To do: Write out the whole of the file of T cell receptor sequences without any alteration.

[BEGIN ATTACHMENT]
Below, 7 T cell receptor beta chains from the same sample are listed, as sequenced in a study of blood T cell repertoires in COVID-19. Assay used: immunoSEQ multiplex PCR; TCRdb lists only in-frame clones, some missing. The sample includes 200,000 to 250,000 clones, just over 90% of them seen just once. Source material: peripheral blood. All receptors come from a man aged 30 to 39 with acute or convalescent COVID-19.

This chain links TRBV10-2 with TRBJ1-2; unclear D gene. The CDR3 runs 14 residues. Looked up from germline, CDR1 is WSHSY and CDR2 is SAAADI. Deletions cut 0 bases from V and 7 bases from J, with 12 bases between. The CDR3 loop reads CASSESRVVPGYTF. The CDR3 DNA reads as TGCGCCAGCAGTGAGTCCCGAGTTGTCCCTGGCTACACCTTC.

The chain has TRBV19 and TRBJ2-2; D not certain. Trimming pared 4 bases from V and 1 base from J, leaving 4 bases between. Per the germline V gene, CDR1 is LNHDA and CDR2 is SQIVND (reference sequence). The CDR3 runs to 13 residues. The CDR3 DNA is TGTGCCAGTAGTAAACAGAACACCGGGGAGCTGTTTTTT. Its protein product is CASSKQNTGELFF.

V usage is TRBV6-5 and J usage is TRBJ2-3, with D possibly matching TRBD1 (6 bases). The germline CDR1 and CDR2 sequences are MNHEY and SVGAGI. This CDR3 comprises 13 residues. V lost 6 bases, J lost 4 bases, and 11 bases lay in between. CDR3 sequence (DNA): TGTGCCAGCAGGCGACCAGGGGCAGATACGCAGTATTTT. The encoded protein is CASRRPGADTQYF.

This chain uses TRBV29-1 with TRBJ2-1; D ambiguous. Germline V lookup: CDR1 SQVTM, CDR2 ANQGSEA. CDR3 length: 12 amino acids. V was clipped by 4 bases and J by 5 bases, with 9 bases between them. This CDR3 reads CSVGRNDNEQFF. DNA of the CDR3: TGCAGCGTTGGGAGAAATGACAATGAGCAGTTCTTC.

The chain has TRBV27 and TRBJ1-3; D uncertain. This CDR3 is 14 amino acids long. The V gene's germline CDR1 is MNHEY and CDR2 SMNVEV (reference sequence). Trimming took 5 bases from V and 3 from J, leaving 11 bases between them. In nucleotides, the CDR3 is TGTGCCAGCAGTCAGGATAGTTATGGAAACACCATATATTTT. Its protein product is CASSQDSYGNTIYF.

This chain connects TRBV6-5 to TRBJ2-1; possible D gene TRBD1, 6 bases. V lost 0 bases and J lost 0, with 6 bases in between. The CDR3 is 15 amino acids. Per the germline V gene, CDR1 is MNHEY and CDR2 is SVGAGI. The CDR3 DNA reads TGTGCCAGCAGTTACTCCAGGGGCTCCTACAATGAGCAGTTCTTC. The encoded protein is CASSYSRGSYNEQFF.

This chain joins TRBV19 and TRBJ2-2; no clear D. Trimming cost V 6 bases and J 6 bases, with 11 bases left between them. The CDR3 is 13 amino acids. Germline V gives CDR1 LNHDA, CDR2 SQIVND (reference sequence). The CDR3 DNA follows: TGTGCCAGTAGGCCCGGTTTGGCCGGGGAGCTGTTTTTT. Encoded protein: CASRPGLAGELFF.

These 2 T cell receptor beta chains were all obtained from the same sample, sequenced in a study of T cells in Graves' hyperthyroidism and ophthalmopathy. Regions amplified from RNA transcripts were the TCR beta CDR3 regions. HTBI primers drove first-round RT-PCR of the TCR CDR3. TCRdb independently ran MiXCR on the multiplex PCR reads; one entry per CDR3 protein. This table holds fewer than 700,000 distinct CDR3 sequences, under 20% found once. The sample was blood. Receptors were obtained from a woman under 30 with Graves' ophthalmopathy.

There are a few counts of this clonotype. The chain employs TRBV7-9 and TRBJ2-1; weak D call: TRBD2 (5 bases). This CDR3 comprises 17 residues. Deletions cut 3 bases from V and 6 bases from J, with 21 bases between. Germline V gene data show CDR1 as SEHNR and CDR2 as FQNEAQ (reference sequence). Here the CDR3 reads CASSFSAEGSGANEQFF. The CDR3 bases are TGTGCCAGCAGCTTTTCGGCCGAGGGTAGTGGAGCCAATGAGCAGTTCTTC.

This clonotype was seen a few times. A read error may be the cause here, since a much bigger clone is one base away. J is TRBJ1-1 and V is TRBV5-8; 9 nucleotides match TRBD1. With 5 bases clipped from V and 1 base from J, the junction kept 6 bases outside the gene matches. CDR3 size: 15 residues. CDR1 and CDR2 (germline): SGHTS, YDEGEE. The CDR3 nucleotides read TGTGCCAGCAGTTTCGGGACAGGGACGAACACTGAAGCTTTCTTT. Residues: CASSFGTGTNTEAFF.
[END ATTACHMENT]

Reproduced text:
Below, 7 T cell receptor beta chains from the same sample are listed, as sequenced in a study of blood T cell repertoires in COVID-19. Assay used: immunoSEQ multiplex PCR; TCRdb lists only in-frame clones, some missing. The sample includes 200,000 to 250,000 clones, just over 90% of them seen just once. Source material: peripheral blood. All receptors come from a man aged 30 to 39 with acute or convalescent COVID-19.

This chain links TRBV10-2 with TRBJ1-2; unclear D gene. The CDR3 runs 14 residues. Looked up from germline, CDR1 is WSHSY and CDR2 is SAAADI. Deletions cut 0 bases from V and 7 bases from J, with 12 bases between. The CDR3 loop reads CASSESRVVPGYTF. The CDR3 DNA reads as TGCGCCAGCAGTGAGTCCCGAGTTGTCCCTGGCTACACCTTC.

The chain has TRBV19 and TRBJ2-2; D not certain. Trimming pared 4 bases from V and 1 base from J, leaving 4 bases between. Per the germline V gene, CDR1 is LNHDA and CDR2 is SQIVND (reference sequence). The CDR3 runs to 13 residues. The CDR3 DNA is TGTGCCAGTAGTAAACAGAACACCGGGGAGCTGTTTTTT. Its protein product is CASSKQNTGELFF.

V usage is TRBV6-5 and J usage is TRBJ2-3, with D possibly matching TRBD1 (6 bases). The germline CDR1 and CDR2 sequences are MNHEY and SVGAGI. This CDR3 comprises 13 residues. V lost 6 bases, J lost 4 bases, and 11 bases lay in between. CDR3 sequence (DNA): TGTGCCAGCAGGCGACCAGGGGCAGATACGCAGTATTTT. The encoded protein is CASRRPGADTQYF.

This chain uses TRBV29-1 with TRBJ2-1; D ambiguous. Germline V lookup: CDR1 SQVTM, CDR2 ANQGSEA. CDR3 length: 12 amino acids. V was clipped by 4 bases and J by 5 bases, with 9 bases between them. This CDR3 reads CSVGRNDNEQFF. DNA of the CDR3: TGCAGCGTTGGGAGAAATGACAATGAGCAGTTCTTC.

The chain has TRBV27 and TRBJ1-3; D uncertain. This CDR3 is 14 amino acids long. The V gene's germline CDR1 is MNHEY and CDR2 SMNVEV (reference sequence). Trimming took 5 bases from V and 3 from J, leaving 11 bases between them. In nucleotides, the CDR3 is TGTGCCAGCAGTCAGGATAGTTATGGAAACACCATATATTTT. Its protein product is CASSQDSYGNTIYF.

This chain connects TRBV6-5 to TRBJ2-1; possible D gene TRBD1, 6 bases. V lost 0 bases and J lost 0, with 6 bases in between. The CDR3 is 15 amino acids. Per the germline V gene, CDR1 is MNHEY and CDR2 is SVGAGI. The CDR3 DNA reads TGTGCCAGCAGTTACTCCAGGGGCTCCTACAATGAGCAGTTCTTC. The encoded protein is CASSYSRGSYNEQFF.

This chain joins TRBV19 and TRBJ2-2; no clear D. Trimming cost V 6 bases and J 6 bases, with 11 bases left between them. The CDR3 is 13 amino acids. Germline V gives CDR1 LNHDA, CDR2 SQIVND (reference sequence). The CDR3 DNA follows: TGTGCCAGTAGGCCCGGTTTGGCCGGGGAGCTGTTTTTT. Encoded protein: CASRPGLAGELFF.

These 2 T cell receptor beta chains were all obtained from the same sample, sequenced in a study of T cells in Graves' hyperthyroidism and ophthalmopathy. Regions amplified from RNA transcripts were the TCR beta CDR3 regions. HTBI primers drove first-round RT-PCR of the TCR CDR3. TCRdb independently ran MiXCR on the multiplex PCR reads; one entry per CDR3 protein. This table holds fewer than 700,000 distinct CDR3 sequences, under 20% found once. The sample was blood. Receptors were obtained from a woman under 30 with Graves' ophthalmopathy.

There are a few counts of this clonotype. The chain employs TRBV7-9 and TRBJ2-1; weak D call: TRBD2 (5 bases). This CDR3 comprises 17 residues. Deletions cut 3 bases from V and 6 bases from J, with 21 bases between. Germline V gene data show CDR1 as SEHNR and CDR2 as FQNEAQ (reference sequence). Here the CDR3 reads CASSFSAEGSGANEQFF. The CDR3 bases are TGTGCCAGCAGCTTTTCGGCCGAGGGTAGTGGAGCCAATGAGCAGTTCTTC.

This clonotype was seen a few times. A read error may be the cause here, since a much bigger clone is one base away. J is TRBJ1-1 and V is TRBV5-8; 9 nucleotides match TRBD1. With 5 bases clipped from V and 1 base from J, the junction kept 6 bases outside the gene matches. CDR3 size: 15 residues. CDR1 and CDR2 (germline): SGHTS, YDEGEE. The CDR3 nucleotides read TGTGCCAGCAGTTTCGGGACAGGGACGAACACTGAAGCTTTCTTT. Residues: CASSFGTGTNTEAFF.